Write on your bonnets?  Booth and Evans must have been taking a snort or two to have thought up that idea.   The prohibitionist sentiments naturally raised the “wet” opposition to parody the idea.  The most enduring images involved very unattractive and sour looking women endorsing the “lips” idea.  One photograph that seems timeless in its appeal has a group of ten chastely dressed matrons beneath the sign.  They clearly are making themselves look as “un-kissable” as possible.  My attention is drawn to the woman in the center with a large hat and what appears to be serape around her shoulders.  Her eyes seem to indicate that her lips might have been on a bottle not long before.
A second riffle on that theme was a postcard with a line drawing of another singularly ugly female flaunting the slogan.  It probably was inevitable that men in the temperance crowd would also become comic relief.  In the 1908 photo postcard shown here a gent with an “anti-saloon” pennant and apparently castigating “lips that touch whiskey,” is standing in front of a liquor store and appears from his crossed eyes to have been doing some imbibing.

The Mississippi Riverboat Owners Assn. obviously thought a “Lips” sign would be found hilarious among their patrons.   Rightly so since it would have been a rare riverboat that did not sell or serve alcohol aboard the craft, along with other pleasures like gambling and prostitution, neither of which the WCTU would have approved.
The “Lips” notion continues to be interpreted and reinterpreted up to the present day.  Note the greeting card that includes the enigmatic message, “Lips that touch liquor shall never touch my liquor,” and a puzzling drawing of a woman pouring drops of liquid out of her boot while standing over a supine male figure.  I am still puzzling over this offering from “Someecards.” This outfit carries an entire line of greeting cards featuring drinking.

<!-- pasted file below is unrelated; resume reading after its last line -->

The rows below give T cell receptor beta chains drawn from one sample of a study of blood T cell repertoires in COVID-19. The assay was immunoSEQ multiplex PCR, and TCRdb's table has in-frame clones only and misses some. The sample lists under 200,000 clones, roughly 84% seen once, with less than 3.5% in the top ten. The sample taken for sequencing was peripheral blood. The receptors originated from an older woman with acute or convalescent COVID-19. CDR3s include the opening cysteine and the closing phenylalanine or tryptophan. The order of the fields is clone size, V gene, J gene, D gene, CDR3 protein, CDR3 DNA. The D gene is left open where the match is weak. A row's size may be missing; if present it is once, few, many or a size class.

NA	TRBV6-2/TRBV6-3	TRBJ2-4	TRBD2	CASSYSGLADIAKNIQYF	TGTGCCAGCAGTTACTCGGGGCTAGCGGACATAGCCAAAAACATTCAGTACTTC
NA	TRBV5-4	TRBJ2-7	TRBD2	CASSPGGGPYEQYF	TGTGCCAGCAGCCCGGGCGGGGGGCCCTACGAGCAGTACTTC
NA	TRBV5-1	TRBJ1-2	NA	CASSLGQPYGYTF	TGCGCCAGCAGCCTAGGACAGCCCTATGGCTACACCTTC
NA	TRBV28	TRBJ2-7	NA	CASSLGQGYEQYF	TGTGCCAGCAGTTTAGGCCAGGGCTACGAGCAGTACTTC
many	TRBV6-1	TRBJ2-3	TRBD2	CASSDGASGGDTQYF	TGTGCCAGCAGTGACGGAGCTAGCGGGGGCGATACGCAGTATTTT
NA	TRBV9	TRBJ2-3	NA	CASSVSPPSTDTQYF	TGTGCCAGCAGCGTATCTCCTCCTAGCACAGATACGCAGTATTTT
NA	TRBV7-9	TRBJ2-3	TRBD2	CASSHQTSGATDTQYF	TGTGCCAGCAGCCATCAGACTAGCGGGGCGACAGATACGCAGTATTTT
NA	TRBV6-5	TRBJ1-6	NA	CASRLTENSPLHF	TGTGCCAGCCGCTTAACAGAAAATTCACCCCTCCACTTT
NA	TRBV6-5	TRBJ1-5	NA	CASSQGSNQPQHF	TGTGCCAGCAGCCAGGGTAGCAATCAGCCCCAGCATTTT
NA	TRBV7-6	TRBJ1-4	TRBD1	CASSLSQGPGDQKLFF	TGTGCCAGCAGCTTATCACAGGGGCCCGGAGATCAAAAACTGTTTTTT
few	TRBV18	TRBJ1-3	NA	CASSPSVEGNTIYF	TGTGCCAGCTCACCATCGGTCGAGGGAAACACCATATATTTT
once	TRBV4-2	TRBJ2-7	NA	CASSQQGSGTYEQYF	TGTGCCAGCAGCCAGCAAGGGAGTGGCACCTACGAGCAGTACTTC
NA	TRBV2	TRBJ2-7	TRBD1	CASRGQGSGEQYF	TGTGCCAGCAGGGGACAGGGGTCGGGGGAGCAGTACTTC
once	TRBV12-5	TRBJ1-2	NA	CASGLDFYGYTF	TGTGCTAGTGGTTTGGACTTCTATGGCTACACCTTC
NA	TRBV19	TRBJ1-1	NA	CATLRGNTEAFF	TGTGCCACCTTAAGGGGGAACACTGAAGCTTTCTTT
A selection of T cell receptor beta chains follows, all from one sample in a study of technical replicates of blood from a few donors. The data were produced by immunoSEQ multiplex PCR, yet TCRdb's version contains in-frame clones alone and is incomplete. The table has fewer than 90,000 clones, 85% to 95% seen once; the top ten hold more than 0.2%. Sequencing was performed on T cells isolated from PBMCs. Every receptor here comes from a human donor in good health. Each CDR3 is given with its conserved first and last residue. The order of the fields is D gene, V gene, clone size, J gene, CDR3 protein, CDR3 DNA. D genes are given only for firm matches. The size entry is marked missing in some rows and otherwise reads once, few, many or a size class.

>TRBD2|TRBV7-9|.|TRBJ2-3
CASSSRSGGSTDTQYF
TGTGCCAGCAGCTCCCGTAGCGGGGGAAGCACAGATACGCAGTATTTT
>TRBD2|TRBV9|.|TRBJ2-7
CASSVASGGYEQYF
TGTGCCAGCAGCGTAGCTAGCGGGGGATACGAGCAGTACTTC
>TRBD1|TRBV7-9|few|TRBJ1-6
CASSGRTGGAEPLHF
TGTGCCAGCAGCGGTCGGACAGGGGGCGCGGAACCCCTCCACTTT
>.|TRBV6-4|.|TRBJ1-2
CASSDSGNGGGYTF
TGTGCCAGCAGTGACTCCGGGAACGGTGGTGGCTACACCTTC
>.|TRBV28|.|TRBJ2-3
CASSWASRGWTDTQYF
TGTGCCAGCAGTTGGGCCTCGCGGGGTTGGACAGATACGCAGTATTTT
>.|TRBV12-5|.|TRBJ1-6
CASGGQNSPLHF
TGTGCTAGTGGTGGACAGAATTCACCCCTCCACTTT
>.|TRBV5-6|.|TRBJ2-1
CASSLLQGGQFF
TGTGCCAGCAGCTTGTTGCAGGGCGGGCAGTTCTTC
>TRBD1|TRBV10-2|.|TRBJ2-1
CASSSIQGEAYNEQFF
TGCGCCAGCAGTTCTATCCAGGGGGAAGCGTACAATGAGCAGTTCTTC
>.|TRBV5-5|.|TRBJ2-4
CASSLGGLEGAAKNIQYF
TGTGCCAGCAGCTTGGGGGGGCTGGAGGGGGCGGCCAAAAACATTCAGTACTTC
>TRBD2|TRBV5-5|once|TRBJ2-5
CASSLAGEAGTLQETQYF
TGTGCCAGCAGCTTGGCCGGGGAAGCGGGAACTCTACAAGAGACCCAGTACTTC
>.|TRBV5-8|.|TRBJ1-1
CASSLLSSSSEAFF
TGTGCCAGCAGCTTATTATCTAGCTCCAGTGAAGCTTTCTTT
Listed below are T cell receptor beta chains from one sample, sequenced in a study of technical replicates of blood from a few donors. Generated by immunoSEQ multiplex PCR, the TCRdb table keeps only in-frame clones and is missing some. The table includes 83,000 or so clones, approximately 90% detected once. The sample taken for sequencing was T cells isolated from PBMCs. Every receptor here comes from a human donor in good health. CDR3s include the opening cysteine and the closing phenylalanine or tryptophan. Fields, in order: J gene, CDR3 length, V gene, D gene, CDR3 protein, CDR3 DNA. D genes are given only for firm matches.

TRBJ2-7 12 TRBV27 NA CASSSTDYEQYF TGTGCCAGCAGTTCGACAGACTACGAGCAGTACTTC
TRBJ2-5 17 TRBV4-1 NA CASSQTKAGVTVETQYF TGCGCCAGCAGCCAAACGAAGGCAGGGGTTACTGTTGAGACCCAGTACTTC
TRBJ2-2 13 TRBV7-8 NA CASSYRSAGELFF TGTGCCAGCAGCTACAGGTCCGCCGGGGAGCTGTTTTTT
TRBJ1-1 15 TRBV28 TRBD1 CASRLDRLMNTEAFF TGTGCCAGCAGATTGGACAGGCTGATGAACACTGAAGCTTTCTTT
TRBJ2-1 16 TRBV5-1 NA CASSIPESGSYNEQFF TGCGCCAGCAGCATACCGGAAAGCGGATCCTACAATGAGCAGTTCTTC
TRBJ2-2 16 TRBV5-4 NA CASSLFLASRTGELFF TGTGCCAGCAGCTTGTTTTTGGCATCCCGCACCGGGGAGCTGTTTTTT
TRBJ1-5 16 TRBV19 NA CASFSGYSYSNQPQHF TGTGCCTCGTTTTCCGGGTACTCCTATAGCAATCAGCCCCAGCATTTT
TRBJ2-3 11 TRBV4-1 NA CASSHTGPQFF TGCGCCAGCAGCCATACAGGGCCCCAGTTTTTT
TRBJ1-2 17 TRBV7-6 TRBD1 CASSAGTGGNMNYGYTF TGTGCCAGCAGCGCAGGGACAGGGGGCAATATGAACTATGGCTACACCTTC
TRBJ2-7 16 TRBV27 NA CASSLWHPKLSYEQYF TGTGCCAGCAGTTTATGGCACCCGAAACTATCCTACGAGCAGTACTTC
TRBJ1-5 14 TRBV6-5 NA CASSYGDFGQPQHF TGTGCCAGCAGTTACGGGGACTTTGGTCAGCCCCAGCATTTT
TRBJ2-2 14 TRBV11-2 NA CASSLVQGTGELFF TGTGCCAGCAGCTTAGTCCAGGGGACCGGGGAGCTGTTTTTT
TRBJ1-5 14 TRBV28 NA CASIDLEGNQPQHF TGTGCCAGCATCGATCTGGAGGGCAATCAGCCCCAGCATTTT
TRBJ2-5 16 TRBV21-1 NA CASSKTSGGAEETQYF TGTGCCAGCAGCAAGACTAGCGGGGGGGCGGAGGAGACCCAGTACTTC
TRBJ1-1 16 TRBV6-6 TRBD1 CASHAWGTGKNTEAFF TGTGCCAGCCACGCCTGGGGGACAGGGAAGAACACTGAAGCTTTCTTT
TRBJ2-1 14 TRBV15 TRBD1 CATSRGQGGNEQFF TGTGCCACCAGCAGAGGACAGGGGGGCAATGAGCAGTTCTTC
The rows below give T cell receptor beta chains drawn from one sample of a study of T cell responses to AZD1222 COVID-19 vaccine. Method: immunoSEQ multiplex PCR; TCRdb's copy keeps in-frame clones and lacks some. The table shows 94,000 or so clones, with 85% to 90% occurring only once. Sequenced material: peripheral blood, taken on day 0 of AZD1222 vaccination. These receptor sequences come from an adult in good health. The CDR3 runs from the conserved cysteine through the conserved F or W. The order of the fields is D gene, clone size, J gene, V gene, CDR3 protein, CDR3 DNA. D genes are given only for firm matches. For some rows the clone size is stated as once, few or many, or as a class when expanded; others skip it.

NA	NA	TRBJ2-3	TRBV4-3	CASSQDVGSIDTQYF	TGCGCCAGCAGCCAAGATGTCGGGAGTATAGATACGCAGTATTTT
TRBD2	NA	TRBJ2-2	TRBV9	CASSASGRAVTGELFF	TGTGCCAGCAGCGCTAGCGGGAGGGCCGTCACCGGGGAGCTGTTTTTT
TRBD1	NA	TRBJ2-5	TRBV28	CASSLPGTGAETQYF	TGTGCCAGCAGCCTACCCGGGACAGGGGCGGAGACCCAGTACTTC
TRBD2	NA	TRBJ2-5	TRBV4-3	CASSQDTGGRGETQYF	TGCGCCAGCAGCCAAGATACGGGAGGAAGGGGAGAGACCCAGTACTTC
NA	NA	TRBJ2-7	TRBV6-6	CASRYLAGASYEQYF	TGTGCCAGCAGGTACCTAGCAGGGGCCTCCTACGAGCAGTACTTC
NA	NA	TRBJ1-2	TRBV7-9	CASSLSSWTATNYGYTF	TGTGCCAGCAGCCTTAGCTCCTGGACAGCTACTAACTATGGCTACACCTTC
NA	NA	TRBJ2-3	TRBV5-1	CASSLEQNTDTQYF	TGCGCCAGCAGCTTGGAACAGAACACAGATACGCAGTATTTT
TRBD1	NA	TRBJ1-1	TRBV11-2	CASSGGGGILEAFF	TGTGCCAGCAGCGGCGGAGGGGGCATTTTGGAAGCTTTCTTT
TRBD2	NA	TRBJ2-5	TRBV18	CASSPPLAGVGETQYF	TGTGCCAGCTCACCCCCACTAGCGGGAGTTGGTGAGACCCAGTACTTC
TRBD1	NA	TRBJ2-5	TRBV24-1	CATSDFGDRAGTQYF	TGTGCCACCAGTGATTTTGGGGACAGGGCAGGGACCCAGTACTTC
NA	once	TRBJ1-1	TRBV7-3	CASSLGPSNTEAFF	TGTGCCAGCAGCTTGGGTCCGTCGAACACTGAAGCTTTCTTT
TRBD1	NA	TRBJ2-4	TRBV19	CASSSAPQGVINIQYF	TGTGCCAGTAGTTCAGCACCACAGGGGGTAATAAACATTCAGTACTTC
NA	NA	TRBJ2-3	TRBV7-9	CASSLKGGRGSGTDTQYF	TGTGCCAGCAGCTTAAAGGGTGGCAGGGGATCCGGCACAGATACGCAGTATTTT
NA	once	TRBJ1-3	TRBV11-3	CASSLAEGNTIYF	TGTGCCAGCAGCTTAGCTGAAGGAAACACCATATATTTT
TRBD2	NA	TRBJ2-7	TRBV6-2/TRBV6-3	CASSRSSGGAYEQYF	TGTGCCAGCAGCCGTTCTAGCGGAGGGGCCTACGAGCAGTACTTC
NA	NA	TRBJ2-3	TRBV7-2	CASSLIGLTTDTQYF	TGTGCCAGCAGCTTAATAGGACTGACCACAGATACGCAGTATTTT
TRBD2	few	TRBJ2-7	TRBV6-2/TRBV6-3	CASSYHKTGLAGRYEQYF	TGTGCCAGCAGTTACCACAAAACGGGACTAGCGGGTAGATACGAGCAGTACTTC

Just when we thought the world was safe from the prohibitionists, images like the one below appear.  This young woman with a clenched fist and snarlingly face appears to be representing a new generation that harks back to the heyday of the WCTU.  Marching in a parade somewhere, she has adopted their mantra and made it her own.
As a close to this examination of the theme, quoting a second poem seems fitting.  This one came from the pen of versifier George W. Young.  Appropriately, he entitled it “Lips That Touch Liquor.”  This ditty reads as follows:

You are coming to woo me, but not as of yore,
When I hastened to welcome your ring at the door;
For I trusted that he who stood waiting me then,
Was the brightest, the truest, the noblest of men,
Your lips, on my own, when they printed "Farewell,"
Had never been soiled by the "beverage of hell;"
But they come to me now with the bacchanal sign,
And the lips that touch liquor must never touch mine."